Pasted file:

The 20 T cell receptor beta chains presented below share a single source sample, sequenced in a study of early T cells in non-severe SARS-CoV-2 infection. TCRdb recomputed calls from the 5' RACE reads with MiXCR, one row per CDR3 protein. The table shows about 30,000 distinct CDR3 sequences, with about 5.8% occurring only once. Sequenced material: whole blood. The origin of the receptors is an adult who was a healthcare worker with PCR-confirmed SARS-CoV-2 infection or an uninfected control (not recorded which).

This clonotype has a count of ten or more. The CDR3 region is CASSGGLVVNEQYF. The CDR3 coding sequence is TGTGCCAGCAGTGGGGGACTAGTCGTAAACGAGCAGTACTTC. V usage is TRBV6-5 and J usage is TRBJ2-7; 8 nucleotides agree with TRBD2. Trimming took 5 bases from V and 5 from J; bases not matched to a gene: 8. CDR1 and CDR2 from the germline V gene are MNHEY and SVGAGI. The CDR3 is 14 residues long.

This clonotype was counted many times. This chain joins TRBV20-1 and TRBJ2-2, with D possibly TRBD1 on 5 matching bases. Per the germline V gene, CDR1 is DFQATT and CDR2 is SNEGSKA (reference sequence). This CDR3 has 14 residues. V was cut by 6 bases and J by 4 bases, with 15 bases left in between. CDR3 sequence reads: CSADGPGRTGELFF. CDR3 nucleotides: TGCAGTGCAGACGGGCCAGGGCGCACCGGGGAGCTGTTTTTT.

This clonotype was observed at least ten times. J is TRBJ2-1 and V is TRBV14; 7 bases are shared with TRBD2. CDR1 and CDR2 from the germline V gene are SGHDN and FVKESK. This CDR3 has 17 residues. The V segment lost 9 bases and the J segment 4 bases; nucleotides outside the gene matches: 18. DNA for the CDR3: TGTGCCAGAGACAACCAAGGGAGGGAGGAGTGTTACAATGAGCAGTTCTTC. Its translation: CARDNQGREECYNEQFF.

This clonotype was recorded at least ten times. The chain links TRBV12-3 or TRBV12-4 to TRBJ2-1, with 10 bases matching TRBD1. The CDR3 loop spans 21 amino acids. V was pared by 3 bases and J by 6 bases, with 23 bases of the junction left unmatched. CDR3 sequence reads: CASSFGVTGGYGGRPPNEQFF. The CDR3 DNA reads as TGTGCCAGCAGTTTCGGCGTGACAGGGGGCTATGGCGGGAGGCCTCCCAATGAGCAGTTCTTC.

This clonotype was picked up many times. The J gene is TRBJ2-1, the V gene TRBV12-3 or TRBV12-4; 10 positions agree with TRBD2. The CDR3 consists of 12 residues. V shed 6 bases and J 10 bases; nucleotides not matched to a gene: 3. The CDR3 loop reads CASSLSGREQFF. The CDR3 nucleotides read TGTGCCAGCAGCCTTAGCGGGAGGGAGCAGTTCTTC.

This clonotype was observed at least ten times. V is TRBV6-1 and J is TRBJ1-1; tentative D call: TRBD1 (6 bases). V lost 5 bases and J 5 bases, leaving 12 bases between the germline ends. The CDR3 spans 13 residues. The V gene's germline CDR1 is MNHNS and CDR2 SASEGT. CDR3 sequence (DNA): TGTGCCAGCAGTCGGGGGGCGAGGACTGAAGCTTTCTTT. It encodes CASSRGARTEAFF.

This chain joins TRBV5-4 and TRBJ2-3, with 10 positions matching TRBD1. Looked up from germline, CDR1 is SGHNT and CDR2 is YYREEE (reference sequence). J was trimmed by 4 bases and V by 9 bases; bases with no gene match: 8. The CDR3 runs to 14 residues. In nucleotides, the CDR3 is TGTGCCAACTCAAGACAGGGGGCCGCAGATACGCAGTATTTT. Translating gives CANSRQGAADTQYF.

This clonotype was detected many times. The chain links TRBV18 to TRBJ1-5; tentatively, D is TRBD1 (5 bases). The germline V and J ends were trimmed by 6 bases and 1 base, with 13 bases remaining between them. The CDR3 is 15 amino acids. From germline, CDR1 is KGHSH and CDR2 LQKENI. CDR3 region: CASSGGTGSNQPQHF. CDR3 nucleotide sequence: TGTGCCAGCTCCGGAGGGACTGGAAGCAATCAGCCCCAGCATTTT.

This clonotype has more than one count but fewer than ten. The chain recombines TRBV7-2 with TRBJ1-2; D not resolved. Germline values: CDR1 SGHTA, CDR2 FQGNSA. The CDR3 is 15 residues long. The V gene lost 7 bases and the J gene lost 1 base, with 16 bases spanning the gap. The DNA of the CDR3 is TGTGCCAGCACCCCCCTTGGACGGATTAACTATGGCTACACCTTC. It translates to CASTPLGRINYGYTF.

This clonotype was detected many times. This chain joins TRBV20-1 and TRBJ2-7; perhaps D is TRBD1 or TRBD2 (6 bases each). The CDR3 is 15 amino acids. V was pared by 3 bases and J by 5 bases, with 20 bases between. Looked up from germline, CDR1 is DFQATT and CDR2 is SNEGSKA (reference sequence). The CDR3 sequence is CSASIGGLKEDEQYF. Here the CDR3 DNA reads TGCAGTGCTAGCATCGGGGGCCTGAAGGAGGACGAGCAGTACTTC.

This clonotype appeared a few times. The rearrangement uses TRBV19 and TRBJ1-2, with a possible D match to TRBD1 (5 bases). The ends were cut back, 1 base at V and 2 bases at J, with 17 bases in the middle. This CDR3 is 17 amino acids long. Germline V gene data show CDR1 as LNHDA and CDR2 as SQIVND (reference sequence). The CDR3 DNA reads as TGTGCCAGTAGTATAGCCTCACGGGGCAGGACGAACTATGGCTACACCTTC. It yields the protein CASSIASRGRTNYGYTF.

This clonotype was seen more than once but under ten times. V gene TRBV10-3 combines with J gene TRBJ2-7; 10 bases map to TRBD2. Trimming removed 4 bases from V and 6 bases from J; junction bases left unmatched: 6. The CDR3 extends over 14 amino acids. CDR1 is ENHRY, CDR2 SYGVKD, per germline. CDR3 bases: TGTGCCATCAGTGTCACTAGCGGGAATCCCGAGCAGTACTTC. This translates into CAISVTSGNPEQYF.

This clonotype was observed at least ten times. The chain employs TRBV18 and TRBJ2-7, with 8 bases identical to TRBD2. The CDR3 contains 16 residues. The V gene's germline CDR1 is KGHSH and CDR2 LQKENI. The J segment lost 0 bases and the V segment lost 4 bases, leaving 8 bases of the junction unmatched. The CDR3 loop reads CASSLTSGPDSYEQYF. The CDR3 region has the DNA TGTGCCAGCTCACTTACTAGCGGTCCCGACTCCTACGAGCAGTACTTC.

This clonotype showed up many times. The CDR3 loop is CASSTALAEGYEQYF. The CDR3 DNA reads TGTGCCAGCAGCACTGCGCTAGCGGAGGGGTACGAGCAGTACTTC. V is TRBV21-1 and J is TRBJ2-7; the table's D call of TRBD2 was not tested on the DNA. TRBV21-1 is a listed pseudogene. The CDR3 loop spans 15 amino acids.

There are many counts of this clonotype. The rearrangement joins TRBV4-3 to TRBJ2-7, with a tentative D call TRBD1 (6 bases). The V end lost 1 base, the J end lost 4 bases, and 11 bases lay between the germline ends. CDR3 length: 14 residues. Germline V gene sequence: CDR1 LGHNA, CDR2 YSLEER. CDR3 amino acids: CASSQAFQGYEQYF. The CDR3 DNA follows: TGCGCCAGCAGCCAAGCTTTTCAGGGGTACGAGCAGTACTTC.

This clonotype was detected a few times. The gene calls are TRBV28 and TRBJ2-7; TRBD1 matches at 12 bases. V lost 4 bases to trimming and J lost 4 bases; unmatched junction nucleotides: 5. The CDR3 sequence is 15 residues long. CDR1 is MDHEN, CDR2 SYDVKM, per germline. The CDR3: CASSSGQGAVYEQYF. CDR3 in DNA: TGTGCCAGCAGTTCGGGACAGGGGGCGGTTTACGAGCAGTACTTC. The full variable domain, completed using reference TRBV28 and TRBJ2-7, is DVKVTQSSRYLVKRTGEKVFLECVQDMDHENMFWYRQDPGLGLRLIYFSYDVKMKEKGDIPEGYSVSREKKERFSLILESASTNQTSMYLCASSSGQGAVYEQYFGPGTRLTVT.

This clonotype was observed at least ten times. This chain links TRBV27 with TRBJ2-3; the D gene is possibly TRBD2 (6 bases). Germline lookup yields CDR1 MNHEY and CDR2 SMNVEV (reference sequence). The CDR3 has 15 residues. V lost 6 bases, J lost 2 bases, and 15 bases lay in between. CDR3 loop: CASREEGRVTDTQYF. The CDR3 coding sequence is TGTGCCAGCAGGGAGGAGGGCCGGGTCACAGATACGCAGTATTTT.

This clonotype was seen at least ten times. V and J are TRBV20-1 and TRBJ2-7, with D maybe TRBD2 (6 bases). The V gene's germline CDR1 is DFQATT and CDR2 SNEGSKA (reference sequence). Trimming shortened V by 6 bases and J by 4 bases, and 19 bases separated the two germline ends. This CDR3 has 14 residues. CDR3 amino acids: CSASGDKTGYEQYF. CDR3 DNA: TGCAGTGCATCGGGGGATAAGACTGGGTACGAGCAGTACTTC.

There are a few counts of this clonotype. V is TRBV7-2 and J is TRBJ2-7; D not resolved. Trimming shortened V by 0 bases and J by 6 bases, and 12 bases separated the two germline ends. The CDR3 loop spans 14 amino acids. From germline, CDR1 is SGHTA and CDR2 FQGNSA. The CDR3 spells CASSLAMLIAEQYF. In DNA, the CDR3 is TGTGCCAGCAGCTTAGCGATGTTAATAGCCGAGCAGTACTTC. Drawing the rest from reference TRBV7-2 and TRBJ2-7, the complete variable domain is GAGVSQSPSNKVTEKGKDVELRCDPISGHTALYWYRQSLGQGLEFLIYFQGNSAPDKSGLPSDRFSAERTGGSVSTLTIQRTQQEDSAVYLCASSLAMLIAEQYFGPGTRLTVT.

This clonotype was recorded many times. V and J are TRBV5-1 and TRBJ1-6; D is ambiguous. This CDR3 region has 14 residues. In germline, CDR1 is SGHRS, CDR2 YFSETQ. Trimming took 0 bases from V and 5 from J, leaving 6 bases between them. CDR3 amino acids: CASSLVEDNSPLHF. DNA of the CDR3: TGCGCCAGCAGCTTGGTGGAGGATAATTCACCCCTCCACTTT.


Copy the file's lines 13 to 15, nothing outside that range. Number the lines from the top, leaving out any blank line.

This clonotype was seen more than once but under ten times. V gene TRBV10-3 combines with J gene TRBJ2-7; 10 bases map to TRBD2. Trimming removed 4 bases from V and 6 bases from J; junction bases left unmatched: 6. The CDR3 extends over 14 amino acids. CDR1 is ENHRY, CDR2 SYGVKD, per germline. CDR3 bases: TGTGCCATCAGTGTCACTAGCGGGAATCCCGAGCAGTACTTC. This translates into CAISVTSGNPEQYF.

This clonotype was observed at least ten times. The chain employs TRBV18 and TRBJ2-7, with 8 bases identical to TRBD2. The CDR3 contains 16 residues. The V gene's germline CDR1 is KGHSH and CDR2 LQKENI. The J segment lost 0 bases and the V segment lost 4 bases, leaving 8 bases of the junction unmatched. The CDR3 loop reads CASSLTSGPDSYEQYF. The CDR3 region has the DNA TGTGCCAGCTCACTTACTAGCGGTCCCGACTCCTACGAGCAGTACTTC.

This clonotype showed up many times. The CDR3 loop is CASSTALAEGYEQYF. The CDR3 DNA reads TGTGCCAGCAGCACTGCGCTAGCGGAGGGGTACGAGCAGTACTTC. V is TRBV21-1 and J is TRBJ2-7; the table's D call of TRBD2 was not tested on the DNA. TRBV21-1 is a listed pseudogene. The CDR3 loop spans 15 amino acids.